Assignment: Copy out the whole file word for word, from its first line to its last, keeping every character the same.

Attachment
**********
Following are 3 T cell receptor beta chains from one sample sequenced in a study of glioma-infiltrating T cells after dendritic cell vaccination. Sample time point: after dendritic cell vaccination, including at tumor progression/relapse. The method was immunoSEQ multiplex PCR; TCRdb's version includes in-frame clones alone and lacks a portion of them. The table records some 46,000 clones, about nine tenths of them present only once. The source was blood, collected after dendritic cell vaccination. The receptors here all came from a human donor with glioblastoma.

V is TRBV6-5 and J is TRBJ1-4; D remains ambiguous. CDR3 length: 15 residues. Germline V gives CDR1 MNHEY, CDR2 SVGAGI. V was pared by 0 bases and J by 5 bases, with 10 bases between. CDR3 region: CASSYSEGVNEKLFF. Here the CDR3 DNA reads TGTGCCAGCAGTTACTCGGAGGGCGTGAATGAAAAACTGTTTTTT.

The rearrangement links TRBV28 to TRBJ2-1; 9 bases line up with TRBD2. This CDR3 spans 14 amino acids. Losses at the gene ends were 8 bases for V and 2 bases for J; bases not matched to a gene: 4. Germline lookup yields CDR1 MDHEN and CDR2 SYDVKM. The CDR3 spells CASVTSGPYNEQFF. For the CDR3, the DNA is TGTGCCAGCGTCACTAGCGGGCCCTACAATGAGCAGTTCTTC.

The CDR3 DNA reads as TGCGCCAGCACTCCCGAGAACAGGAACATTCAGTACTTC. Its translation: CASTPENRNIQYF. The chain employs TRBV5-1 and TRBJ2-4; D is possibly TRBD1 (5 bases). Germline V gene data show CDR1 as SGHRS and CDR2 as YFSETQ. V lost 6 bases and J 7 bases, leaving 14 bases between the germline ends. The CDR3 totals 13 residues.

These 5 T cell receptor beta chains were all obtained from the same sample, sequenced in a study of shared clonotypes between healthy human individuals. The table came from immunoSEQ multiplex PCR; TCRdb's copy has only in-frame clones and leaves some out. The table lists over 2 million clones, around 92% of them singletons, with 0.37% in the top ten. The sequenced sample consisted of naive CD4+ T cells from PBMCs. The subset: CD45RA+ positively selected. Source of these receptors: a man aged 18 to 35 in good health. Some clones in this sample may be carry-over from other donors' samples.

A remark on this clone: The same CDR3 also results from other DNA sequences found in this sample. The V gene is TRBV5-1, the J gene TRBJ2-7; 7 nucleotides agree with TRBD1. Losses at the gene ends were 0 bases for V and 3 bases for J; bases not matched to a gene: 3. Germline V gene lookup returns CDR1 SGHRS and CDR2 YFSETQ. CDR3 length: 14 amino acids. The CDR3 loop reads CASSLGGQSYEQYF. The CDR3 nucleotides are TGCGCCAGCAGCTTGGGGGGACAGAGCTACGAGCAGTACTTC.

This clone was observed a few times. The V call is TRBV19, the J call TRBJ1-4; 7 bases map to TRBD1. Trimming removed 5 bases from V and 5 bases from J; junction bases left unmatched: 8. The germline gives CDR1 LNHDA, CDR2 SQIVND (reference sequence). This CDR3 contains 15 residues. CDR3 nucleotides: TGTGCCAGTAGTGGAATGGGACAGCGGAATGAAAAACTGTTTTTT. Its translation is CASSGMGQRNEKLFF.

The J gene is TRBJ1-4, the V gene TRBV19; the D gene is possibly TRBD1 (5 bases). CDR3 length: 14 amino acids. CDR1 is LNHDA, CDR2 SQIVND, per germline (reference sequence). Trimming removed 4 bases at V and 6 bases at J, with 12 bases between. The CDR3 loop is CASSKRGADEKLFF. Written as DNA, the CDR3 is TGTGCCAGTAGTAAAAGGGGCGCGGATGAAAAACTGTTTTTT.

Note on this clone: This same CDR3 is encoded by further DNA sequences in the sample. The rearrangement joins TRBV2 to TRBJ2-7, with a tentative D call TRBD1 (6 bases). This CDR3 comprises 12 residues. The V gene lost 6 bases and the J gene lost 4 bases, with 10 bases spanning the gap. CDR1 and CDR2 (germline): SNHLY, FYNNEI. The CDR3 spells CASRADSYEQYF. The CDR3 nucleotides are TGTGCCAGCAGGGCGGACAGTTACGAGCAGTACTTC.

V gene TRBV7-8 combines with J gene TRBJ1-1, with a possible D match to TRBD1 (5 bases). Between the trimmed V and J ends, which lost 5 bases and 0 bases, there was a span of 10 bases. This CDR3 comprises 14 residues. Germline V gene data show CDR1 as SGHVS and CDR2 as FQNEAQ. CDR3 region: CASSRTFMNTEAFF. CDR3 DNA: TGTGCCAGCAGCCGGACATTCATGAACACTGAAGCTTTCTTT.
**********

Following are 3 T cell receptor beta chains from one sample sequenced in a study of glioma-infiltrating T cells after dendritic cell vaccination. Sample time point: after dendritic cell vaccination, including at tumor progression/relapse. The method was immunoSEQ multiplex PCR; TCRdb's version includes in-frame clones alone and lacks a portion of them. The table records some 46,000 clones, about nine tenths of them present only once. The source was blood, collected after dendritic cell vaccination. The receptors here all came from a human donor with glioblastoma.

V is TRBV6-5 and J is TRBJ1-4; D remains ambiguous. CDR3 length: 15 residues. Germline V gives CDR1 MNHEY, CDR2 SVGAGI. V was pared by 0 bases and J by 5 bases, with 10 bases between. CDR3 region: CASSYSEGVNEKLFF. Here the CDR3 DNA reads TGTGCCAGCAGTTACTCGGAGGGCGTGAATGAAAAACTGTTTTTT.

The rearrangement links TRBV28 to TRBJ2-1; 9 bases line up with TRBD2. This CDR3 spans 14 amino acids. Losses at the gene ends were 8 bases for V and 2 bases for J; bases not matched to a gene: 4. Germline lookup yields CDR1 MDHEN and CDR2 SYDVKM. The CDR3 spells CASVTSGPYNEQFF. For the CDR3, the DNA is TGTGCCAGCGTCACTAGCGGGCCCTACAATGAGCAGTTCTTC.

The CDR3 DNA reads as TGCGCCAGCACTCCCGAGAACAGGAACATTCAGTACTTC. Its translation: CASTPENRNIQYF. The chain employs TRBV5-1 and TRBJ2-4; D is possibly TRBD1 (5 bases). Germline V gene data show CDR1 as SGHRS and CDR2 as YFSETQ. V lost 6 bases and J 7 bases, leaving 14 bases between the germline ends. The CDR3 totals 13 residues.

These 5 T cell receptor beta chains were all obtained from the same sample, sequenced in a study of shared clonotypes between healthy human individuals. The table came from immunoSEQ multiplex PCR; TCRdb's copy has only in-frame clones and leaves some out. The table lists over 2 million clones, around 92% of them singletons, with 0.37% in the top ten. The sequenced sample consisted of naive CD4+ T cells from PBMCs. The subset: CD45RA+ positively selected. Source of these receptors: a man aged 18 to 35 in good health. Some clones in this sample may be carry-over from other donors' samples.

A remark on this clone: The same CDR3 also results from other DNA sequences found in this sample. The V gene is TRBV5-1, the J gene TRBJ2-7; 7 nucleotides agree with TRBD1. Losses at the gene ends were 0 bases for V and 3 bases for J; bases not matched to a gene: 3. Germline V gene lookup returns CDR1 SGHRS and CDR2 YFSETQ. CDR3 length: 14 amino acids. The CDR3 loop reads CASSLGGQSYEQYF. The CDR3 nucleotides are TGCGCCAGCAGCTTGGGGGGACAGAGCTACGAGCAGTACTTC.

This clone was observed a few times. The V call is TRBV19, the J call TRBJ1-4; 7 bases map to TRBD1. Trimming removed 5 bases from V and 5 bases from J; junction bases left unmatched: 8. The germline gives CDR1 LNHDA, CDR2 SQIVND (reference sequence). This CDR3 contains 15 residues. CDR3 nucleotides: TGTGCCAGTAGTGGAATGGGACAGCGGAATGAAAAACTGTTTTTT. Its translation is CASSGMGQRNEKLFF.

The J gene is TRBJ1-4, the V gene TRBV19; the D gene is possibly TRBD1 (5 bases). CDR3 length: 14 amino acids. CDR1 is LNHDA, CDR2 SQIVND, per germline (reference sequence). Trimming removed 4 bases at V and 6 bases at J, with 12 bases between. The CDR3 loop is CASSKRGADEKLFF. Written as DNA, the CDR3 is TGTGCCAGTAGTAAAAGGGGCGCGGATGAAAAACTGTTTTTT.

Note on this clone: This same CDR3 is encoded by further DNA sequences in the sample. The rearrangement joins TRBV2 to TRBJ2-7, with a tentative D call TRBD1 (6 bases). This CDR3 comprises 12 residues. The V gene lost 6 bases and the J gene lost 4 bases, with 10 bases spanning the gap. CDR1 and CDR2 (germline): SNHLY, FYNNEI. The CDR3 spells CASRADSYEQYF. The CDR3 nucleotides are TGTGCCAGCAGGGCGGACAGTTACGAGCAGTACTTC.

V gene TRBV7-8 combines with J gene TRBJ1-1, with a possible D match to TRBD1 (5 bases). Between the trimmed V and J ends, which lost 5 bases and 0 bases, there was a span of 10 bases. This CDR3 comprises 14 residues. Germline V gene data show CDR1 as SGHVS and CDR2 as FQNEAQ. CDR3 region: CASSRTFMNTEAFF. CDR3 DNA: TGTGCCAGCAGCCGGACATTCATGAACACTGAAGCTTTCTTT.